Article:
Orange flavoured Rice Pudding


I have been away on a three week long shoot in NY and then snowed under with the post production for it…so I have been too busy to post anything for a while, as you may have noticed. But I’m going to make up for it by making some new treats of new receipes I have found and sharing those receipes if the results come out well.

One of the new receipes is the below orange rice pudding I found in the Fernandez and Wells ‘Rustic’ cookbook which caught my eye because of the very beautiful photography by Helen Cathcart.

An easy to make rice pudding sounded like a good way to get a treat that can be eaten when it’s hot out of the oven but also results in leftovers that can be just as tasty, when eaten cold (or re-heated, of course). It’s an easy way to have a breakfast or brunch treat waiting in the fridge – to be topped with some summer fruit compote for example.

The receipe is for a 15 x 25 x 8 cms ovenproof dish but I don’t think it needs to be that high a dish and I made it some little individual dishes instead, for which the baking time can be reduced by about 20 minutes.

For 4 portions you will need

  • butter, for greasing
  • 75g pudding rice
  • 3 strips of orange peel, freshly peeled off an orange with a potato peeler
  • 50g caster sugar
  • 650ml whole milk
  • 1/2 tsp cinnamon

Preheat the oven to 160 degrees Celsius and grease your ovenproof dish.

Combine the rice, orange peel, sugar and milk together in a bowl, then pour the mixture into the prepared dish. Sprinkle the cinnamon over the top and bake for 2 1/2 hours or less if using individual dishes.

Serve with some more orange peel or with a serving of a summery berry fruit compote.

Chocolate Tiramisu


Tiramisu for in the morning – yes, please!

I know it’s rich and rather fancy to have tiramisu in the morning but sometimes you need an extra ‘pick-up’ and that’s what tiramisu is all about. 

A translation of tiramisu would be along the lines of ‘ pick me up’ or even ‘wake me up’ and the name must have been given due to the hit of espresso you get from the espresso soaked sponge fingers.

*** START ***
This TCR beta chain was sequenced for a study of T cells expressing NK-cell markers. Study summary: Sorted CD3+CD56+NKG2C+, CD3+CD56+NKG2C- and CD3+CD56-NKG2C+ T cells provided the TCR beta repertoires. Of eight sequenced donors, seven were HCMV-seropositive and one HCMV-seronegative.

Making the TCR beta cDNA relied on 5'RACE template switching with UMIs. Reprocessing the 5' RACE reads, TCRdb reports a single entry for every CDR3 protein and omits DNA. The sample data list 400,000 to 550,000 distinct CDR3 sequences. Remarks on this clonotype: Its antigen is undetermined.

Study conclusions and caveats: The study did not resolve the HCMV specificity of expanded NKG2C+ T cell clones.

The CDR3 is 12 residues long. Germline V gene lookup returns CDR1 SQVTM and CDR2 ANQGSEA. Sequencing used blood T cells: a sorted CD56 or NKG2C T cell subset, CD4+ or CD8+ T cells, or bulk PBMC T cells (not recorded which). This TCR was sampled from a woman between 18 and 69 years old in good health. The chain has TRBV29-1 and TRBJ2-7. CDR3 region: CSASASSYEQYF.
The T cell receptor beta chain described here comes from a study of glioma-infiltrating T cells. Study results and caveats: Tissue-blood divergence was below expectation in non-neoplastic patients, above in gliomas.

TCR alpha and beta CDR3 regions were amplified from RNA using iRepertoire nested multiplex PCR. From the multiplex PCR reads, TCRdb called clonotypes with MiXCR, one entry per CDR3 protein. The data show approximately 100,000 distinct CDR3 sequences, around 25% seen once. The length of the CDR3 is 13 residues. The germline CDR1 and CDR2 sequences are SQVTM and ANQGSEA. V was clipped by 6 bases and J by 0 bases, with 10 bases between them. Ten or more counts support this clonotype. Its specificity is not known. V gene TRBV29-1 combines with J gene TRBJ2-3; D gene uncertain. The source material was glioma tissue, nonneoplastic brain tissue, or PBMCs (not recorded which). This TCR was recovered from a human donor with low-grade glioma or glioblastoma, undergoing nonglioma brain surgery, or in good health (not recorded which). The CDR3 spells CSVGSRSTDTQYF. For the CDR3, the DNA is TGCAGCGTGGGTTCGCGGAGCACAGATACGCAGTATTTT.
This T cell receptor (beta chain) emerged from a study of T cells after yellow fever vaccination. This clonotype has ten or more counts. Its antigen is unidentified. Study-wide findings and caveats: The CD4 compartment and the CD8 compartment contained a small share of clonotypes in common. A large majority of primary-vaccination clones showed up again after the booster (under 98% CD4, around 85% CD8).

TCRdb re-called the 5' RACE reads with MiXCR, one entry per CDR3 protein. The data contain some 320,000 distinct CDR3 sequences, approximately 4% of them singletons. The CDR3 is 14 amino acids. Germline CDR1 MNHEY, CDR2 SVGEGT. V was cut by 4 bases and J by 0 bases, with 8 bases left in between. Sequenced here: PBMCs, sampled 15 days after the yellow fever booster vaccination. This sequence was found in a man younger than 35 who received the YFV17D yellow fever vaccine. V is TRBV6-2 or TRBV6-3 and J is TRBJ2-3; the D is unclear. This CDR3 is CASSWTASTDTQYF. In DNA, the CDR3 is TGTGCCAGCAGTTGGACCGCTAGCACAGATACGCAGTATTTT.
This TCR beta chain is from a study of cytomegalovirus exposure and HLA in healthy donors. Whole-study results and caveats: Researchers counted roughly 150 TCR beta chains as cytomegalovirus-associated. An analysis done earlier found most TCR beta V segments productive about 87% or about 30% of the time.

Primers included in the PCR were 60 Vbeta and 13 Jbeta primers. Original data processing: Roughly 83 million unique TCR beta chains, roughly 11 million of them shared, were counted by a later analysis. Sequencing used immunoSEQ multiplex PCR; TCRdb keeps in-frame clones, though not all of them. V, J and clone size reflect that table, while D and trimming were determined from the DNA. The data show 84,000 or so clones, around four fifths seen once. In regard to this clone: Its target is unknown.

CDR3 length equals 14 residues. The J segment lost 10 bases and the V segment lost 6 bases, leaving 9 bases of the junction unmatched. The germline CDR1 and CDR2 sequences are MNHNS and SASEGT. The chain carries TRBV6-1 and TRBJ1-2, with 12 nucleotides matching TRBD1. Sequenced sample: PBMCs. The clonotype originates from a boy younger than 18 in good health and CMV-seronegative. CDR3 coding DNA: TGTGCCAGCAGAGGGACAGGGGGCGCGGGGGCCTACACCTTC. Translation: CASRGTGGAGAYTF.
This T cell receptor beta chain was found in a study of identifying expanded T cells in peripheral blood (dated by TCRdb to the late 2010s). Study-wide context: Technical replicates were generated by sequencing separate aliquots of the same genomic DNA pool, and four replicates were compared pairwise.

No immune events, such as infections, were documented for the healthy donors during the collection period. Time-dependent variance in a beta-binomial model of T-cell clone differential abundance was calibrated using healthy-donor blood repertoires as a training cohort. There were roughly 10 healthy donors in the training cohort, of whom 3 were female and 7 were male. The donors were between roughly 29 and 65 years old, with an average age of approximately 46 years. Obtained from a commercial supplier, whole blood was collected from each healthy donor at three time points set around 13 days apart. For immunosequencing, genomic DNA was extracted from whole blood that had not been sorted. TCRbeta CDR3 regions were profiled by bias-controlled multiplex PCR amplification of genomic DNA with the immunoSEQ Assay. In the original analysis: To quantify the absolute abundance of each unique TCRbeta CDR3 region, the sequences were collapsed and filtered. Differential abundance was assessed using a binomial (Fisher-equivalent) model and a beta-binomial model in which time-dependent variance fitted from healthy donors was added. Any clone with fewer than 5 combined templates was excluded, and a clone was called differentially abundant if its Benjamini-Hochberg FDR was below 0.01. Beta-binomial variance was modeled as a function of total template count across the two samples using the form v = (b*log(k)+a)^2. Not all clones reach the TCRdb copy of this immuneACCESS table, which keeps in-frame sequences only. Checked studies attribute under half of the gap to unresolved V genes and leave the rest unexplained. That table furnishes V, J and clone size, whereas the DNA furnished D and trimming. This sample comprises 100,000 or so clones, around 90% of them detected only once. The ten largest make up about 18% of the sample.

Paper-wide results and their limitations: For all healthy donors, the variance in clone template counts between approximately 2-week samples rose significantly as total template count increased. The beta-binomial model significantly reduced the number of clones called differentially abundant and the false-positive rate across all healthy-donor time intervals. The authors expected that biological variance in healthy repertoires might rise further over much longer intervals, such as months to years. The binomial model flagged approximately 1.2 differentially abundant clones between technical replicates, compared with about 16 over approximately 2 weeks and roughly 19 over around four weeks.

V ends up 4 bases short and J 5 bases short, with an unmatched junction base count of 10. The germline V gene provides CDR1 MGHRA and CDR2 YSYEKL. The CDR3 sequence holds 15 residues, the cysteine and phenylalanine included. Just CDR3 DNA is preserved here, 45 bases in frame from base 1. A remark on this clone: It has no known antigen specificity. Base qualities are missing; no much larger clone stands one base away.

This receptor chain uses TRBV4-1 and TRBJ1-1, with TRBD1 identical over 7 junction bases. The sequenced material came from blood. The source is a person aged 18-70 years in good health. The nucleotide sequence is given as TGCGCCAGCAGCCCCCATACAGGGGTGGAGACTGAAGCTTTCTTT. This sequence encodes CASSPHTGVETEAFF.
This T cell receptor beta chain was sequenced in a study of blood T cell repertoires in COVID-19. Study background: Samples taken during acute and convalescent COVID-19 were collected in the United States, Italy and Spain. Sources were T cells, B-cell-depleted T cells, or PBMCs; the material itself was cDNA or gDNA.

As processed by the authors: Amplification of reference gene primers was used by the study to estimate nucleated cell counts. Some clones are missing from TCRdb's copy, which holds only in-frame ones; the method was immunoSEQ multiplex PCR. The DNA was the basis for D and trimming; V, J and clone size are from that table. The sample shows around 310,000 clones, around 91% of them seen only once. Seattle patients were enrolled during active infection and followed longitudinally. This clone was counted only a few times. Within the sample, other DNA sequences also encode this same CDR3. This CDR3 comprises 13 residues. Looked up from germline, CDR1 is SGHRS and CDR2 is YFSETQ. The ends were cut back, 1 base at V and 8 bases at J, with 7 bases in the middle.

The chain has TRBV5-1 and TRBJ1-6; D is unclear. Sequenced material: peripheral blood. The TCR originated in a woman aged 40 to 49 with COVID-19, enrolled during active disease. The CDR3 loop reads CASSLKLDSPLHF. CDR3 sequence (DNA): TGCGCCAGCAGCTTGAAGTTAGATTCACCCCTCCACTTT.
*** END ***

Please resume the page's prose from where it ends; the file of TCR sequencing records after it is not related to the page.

I can not face alcohol that early in the day though, so I have made this tiramisu without any alcohol and instead have added a layer of chocolate chunks for a little extra sweetness…

For 8 portions you’ll need

  • 500g mascarpone
  • 3 eggs
  • 1 egg yolk
  • 4 tbsp sugar
  • 1 tsp almond essence
  • 50g chocolate
  • ca 260g sponge lady fingers
  • ca 500ml strong espresso
  • cocoa powder to dust
  • a square tin of around 22cm

Start by separating the egg whites from the egg yolks.
Whisk up the egg whites with an electric whisk until stiff.

In another bowl whisk the egg yolks with the sugar, again using your electric whisk, until the mixture becomes a paler colour and fluffy. Add the mascarpone and almond essence and briefly whisk the mixture to create a smooth cream.

Add the whipped egg whites and, using a balloon whisk gently fold them under – at the end you may want to swap the balloon whisk for a spatula. Using both utensils makes it easier to ensure that the egg whites combine with the cream yet don’t break up too much.

Using a big knife chop up the chocolate into small chunks.

Pour the espresso into a shallow dish, such as a soup plate, and soak the sponge fingers in the espresso by laying one side of the biscuit in the espresso for a few seconds then turning it over to let dip the other side in. Work quite quickly here as though you want the sponge fingers to get moist you do not want them soggy to the point where they fall apart!

Lay the soaked sponge fingers next to each other to line the bottom of the tin and once you have create the complete layer sprinkle it with 3/4 of the chocolate chunks (leaving the last 1/4 of the chocolate chunks aside to decorate the finished tiramisu). Top the chocolate covered sponge fingers with half of the mascarpone cream.

Then soak the rest of the sponge fingers in the rest of the espresso and create another layer of sponge fingers on top. Top this second layer of sponge fingers with the rest of the cream.